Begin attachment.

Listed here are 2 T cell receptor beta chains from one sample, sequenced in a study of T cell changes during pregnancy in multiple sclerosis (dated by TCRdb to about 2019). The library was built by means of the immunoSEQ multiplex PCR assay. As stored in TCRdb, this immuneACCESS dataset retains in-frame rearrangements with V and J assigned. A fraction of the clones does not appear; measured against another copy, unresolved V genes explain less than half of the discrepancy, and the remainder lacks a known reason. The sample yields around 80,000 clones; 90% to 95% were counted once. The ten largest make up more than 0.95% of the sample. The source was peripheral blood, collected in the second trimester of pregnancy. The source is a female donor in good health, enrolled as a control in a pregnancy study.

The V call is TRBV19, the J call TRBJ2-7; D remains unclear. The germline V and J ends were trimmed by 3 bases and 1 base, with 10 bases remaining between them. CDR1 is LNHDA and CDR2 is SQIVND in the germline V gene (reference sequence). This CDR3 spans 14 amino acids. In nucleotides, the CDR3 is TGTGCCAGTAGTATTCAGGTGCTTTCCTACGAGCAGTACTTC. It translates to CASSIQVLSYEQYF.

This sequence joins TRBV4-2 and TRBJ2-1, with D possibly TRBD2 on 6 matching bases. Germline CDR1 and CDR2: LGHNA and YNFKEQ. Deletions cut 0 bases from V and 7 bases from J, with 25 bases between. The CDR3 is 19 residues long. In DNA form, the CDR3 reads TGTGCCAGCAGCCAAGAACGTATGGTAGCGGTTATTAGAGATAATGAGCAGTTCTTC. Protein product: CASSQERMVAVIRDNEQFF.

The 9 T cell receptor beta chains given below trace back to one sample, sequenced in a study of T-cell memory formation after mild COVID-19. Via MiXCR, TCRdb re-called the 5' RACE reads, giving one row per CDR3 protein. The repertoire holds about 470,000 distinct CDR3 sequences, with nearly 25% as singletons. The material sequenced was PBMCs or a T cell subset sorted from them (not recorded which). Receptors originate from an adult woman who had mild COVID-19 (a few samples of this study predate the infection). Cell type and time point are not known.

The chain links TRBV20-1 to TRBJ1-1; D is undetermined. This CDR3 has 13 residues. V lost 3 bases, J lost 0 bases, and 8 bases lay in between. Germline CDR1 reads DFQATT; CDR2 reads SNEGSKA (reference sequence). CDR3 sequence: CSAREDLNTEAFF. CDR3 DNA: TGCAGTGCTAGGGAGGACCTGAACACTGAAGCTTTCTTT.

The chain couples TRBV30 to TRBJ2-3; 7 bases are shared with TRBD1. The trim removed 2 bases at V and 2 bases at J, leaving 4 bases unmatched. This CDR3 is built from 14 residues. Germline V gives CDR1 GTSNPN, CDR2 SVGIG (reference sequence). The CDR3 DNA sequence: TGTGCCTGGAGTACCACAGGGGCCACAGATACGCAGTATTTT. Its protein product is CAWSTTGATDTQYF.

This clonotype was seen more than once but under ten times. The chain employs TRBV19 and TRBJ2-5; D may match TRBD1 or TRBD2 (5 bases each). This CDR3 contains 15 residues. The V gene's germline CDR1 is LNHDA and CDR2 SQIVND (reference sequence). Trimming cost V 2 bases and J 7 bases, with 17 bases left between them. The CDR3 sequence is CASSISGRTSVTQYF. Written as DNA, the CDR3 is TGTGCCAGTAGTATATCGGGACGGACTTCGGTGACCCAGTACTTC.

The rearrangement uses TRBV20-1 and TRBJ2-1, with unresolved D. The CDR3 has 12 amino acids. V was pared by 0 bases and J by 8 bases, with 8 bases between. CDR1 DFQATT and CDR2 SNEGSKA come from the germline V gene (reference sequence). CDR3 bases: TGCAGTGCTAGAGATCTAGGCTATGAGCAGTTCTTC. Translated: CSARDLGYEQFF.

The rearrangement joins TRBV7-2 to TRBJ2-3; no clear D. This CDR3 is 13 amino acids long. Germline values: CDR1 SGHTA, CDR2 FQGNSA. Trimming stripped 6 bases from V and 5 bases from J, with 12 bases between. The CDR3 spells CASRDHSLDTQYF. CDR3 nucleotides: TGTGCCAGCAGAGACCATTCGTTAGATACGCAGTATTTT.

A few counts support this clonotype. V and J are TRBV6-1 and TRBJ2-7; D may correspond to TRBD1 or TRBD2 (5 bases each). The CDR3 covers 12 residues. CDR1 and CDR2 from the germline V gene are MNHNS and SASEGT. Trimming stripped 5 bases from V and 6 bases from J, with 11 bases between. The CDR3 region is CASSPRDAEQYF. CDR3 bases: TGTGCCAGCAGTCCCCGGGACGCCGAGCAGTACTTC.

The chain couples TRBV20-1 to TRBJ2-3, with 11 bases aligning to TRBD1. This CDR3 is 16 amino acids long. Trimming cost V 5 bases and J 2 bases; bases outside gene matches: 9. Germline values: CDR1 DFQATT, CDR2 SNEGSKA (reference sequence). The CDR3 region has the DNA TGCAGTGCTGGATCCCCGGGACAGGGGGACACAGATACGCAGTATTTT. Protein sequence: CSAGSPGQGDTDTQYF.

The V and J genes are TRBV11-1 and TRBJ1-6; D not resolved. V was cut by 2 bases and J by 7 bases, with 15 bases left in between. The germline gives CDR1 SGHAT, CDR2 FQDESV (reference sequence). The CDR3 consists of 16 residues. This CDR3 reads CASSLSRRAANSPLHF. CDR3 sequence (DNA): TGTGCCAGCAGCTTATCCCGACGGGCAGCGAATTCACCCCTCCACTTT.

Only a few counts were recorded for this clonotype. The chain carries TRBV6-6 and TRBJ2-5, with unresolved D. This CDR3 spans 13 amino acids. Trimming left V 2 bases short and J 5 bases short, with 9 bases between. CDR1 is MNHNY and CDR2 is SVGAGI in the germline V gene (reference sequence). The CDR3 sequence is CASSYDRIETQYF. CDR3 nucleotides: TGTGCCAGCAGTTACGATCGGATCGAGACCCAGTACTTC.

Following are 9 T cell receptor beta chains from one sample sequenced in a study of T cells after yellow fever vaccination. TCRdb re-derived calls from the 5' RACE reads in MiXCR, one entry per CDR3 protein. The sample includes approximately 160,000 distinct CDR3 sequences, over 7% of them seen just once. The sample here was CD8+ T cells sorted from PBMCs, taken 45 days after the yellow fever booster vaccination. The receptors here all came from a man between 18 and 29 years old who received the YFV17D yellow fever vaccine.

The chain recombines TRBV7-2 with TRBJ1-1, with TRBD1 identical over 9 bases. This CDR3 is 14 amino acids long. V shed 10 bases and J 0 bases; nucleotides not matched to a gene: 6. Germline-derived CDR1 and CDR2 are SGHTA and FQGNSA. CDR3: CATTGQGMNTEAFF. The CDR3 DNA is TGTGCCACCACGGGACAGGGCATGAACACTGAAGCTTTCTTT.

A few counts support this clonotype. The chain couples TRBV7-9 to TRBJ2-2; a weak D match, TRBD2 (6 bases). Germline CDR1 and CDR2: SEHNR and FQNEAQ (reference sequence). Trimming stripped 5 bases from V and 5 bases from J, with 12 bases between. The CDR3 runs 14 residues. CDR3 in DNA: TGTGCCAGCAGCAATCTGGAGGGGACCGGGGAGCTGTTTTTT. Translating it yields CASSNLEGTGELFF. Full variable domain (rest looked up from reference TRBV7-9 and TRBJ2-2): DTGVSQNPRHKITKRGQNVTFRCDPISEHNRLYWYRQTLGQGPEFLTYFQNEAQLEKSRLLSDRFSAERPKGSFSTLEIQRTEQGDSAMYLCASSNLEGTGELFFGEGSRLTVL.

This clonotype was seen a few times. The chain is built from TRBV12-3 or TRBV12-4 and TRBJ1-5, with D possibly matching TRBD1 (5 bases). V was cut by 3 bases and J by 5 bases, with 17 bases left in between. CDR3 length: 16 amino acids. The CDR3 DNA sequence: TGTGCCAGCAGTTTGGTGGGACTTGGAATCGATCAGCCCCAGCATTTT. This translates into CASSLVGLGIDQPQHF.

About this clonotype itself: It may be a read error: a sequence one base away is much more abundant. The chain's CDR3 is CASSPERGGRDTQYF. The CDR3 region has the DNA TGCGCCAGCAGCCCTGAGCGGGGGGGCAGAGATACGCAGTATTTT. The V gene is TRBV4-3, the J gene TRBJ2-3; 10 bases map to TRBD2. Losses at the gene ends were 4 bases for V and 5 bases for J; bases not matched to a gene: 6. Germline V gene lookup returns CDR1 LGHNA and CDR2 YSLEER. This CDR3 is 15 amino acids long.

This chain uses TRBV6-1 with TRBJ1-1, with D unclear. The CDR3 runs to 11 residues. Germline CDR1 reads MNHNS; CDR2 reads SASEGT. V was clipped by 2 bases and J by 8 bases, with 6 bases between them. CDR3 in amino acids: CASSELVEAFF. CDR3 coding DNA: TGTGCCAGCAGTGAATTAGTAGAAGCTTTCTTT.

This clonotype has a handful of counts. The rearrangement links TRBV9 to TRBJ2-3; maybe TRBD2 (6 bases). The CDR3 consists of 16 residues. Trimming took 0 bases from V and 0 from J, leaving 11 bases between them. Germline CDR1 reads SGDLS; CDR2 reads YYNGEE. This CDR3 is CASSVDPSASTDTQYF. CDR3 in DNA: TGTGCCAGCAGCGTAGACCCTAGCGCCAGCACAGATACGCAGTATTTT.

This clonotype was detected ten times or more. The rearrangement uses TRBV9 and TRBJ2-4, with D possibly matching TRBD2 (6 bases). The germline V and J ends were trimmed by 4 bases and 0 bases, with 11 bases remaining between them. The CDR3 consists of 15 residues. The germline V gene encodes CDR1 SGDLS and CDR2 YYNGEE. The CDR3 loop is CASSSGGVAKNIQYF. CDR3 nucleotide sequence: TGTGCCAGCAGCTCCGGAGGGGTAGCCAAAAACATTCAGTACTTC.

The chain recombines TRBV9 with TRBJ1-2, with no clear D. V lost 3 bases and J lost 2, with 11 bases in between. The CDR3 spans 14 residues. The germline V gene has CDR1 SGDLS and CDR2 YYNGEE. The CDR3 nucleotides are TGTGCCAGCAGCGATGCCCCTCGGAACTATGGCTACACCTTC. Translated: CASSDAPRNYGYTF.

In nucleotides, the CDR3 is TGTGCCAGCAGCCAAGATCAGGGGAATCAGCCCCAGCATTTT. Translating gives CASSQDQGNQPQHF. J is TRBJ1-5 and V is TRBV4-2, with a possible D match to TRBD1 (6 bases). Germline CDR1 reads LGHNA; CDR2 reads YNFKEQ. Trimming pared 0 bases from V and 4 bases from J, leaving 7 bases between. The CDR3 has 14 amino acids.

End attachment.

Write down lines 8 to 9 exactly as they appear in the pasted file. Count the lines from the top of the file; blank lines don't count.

The rearrangement uses TRBV20-1 and TRBJ2-1, with unresolved D. The CDR3 has 12 amino acids. V was pared by 0 bases and J by 8 bases, with 8 bases between. CDR1 DFQATT and CDR2 SNEGSKA come from the germline V gene (reference sequence). CDR3 bases: TGCAGTGCTAGAGATCTAGGCTATGAGCAGTTCTTC. Translated: CSARDLGYEQFF.

The rearrangement joins TRBV7-2 to TRBJ2-3; no clear D. This CDR3 is 13 amino acids long. Germline values: CDR1 SGHTA, CDR2 FQGNSA. Trimming stripped 6 bases from V and 5 bases from J, with 12 bases between. The CDR3 spells CASRDHSLDTQYF. CDR3 nucleotides: TGTGCCAGCAGAGACCATTCGTTAGATACGCAGTATTTT.